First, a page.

Salvatore Ferragamo made his name outfitting Hollywood in fabulous footwear, both on screen and off. So it made sense that the brand would once again look to its cinematic roots to find a virtual alternative for the spring ‘21 season.
They found the answer in Luca Guadagnino, the critically acclaimed filmmaker whose works like “Call Me By Your Name” and “I Am Love” are filled with memorable, color-saturated style moments. For Ferragamo’s spring ‘21 collection, the Italian director created a short film with models-as-actors in a dramatic mise-en-scene where the brand’s signature footwear was the actual star.
Models like Mariacarla Boscono donned Vara flats and sling backs that click-clacked on marble and granite floors in various locations around Milan, whole orchestral music approached its cinematic climax.
Turns out, creative director was influenced by another famous filmmaker for the collection: Alred Hitchcock. “This spring, stuck at home, I rewatched classic Hitchcock,” Andrew said in the show notes. “In the past, watching those movies has always felt like inhabiting a surreal and strange world. But watching them during lockdown was different: they felt like “real life” because “real life” itself had suddenly become so strange, surreal and oddly beautiful.” It was only after the show that the pre-show screeching of birds through the loudspeaker made sense. So did the elaborate virtual reality glasses that the brand shipped to the attendees who couldn’t watch IRL.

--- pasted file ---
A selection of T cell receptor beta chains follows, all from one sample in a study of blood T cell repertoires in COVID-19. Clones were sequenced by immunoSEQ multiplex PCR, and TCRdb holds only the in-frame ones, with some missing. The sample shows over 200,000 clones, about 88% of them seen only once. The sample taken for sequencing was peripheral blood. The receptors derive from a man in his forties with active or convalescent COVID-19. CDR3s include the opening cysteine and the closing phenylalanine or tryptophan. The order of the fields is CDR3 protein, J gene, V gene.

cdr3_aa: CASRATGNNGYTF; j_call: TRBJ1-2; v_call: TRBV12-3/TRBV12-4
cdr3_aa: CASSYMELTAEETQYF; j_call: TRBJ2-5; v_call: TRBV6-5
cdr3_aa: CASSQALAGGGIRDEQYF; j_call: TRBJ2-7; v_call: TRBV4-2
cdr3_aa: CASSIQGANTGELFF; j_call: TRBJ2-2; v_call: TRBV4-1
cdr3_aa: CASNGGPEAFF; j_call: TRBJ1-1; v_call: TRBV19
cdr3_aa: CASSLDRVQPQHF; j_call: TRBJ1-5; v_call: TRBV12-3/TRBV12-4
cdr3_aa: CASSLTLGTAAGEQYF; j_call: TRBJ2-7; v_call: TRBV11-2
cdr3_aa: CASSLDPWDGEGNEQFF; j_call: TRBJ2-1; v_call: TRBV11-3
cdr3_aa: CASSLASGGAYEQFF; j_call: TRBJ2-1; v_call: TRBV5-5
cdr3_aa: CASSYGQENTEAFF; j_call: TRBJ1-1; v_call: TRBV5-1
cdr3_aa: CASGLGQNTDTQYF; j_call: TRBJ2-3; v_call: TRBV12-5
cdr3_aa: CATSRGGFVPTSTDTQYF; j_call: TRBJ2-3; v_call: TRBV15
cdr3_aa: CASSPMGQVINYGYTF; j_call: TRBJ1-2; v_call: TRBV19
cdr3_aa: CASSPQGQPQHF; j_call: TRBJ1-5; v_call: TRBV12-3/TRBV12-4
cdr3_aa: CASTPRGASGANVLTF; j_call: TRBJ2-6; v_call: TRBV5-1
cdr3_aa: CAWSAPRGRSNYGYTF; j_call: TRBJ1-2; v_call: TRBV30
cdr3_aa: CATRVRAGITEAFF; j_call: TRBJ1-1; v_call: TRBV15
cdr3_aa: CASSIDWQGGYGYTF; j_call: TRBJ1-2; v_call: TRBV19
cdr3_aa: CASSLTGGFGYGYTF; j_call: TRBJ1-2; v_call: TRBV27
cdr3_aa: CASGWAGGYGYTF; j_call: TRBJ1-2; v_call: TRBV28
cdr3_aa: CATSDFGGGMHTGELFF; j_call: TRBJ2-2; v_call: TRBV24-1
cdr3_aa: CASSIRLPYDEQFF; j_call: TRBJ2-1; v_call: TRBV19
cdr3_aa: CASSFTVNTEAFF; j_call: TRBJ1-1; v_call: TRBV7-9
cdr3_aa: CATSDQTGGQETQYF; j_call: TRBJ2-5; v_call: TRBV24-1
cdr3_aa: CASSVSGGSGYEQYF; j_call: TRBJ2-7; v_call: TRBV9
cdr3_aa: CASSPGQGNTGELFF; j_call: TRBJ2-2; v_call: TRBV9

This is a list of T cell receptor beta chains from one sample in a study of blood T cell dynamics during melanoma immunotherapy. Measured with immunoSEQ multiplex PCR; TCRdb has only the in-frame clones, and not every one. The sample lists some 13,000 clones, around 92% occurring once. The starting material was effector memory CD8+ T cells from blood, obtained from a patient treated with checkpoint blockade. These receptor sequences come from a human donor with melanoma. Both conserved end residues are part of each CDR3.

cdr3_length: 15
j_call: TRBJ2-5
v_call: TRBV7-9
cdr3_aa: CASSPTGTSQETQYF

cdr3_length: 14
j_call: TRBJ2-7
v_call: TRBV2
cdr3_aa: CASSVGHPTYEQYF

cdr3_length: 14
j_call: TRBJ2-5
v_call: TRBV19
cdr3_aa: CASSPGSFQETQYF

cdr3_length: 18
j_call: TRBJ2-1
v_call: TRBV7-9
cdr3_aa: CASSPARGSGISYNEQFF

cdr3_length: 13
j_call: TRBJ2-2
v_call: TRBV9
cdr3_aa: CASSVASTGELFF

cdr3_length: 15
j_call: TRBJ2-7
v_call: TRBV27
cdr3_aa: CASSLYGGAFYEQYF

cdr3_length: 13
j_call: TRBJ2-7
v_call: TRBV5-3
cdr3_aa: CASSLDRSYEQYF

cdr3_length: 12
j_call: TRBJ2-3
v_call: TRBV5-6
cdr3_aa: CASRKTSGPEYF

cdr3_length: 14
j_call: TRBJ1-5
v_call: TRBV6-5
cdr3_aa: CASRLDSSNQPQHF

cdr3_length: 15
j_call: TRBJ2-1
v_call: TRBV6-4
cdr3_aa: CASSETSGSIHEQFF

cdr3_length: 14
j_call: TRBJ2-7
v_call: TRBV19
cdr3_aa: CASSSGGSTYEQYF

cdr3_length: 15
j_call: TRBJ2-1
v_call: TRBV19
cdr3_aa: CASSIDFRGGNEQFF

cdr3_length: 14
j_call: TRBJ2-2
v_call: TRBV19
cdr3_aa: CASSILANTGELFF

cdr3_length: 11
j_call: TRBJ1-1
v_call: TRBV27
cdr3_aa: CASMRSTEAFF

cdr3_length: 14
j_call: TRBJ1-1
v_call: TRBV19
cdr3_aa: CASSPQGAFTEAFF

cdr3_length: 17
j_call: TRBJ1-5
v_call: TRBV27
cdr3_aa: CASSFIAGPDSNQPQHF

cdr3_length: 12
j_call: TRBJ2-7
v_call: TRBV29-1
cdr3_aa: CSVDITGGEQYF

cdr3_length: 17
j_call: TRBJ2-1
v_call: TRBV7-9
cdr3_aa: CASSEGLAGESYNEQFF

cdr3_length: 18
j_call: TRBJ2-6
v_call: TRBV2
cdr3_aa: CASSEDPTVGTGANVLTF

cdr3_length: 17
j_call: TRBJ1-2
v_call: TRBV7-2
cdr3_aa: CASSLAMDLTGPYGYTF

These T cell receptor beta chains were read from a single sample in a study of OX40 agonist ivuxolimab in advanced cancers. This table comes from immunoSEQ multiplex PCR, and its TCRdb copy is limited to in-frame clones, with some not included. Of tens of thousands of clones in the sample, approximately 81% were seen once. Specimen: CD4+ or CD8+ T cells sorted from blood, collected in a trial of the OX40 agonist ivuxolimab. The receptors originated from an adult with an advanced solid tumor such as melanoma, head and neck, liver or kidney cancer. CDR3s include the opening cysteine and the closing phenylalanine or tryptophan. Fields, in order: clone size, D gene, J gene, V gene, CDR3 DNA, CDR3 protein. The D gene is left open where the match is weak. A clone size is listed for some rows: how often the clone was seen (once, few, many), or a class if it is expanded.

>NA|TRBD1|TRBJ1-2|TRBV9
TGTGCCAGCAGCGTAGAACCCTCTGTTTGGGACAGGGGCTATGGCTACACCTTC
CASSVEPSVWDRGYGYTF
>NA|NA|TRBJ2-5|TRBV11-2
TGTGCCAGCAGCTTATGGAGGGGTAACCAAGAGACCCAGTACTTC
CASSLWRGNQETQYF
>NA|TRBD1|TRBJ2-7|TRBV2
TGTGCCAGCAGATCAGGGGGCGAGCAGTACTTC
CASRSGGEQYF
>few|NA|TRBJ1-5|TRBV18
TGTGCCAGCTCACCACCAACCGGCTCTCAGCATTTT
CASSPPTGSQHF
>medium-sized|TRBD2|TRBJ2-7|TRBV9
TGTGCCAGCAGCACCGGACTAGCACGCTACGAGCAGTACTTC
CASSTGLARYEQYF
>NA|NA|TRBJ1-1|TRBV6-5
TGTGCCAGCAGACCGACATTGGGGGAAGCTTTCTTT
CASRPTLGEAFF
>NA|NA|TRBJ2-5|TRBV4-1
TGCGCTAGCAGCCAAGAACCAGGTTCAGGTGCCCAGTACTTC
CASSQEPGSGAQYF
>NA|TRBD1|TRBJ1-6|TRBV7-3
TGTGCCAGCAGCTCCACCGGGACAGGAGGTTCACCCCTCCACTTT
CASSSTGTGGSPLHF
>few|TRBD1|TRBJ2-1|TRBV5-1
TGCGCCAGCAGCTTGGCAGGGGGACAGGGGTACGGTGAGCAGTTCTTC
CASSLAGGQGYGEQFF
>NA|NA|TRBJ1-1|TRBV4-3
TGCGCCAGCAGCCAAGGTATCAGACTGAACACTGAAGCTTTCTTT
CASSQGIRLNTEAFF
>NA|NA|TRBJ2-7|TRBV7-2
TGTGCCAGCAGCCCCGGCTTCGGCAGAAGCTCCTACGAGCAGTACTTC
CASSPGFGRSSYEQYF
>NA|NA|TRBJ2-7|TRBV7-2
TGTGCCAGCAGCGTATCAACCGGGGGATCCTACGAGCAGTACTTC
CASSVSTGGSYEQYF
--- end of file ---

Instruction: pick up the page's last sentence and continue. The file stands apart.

It was only after the 20-minute film ended that the full collection was revealed, on a traditional runway, outside at the usual Ferragamo show location, at the Rotonda della Besana. While the brand has hosted outdoor runway show many times, this time around it felt unnecessary with Guadagnino’s film still echoing.
What ended up being the most cinematic part of the collection was, naturally, the shoes. With a high covered vamp, some with an odd square toe, others an almond shape, and cantilevered pedestal heel, the footwear was at once vintage and futuristic, like something out of “The Jetsons.” It makes sense, since the heels have their own archival history: They are each a take on Ferragamo’s famous F-wedge.
More from Footwear News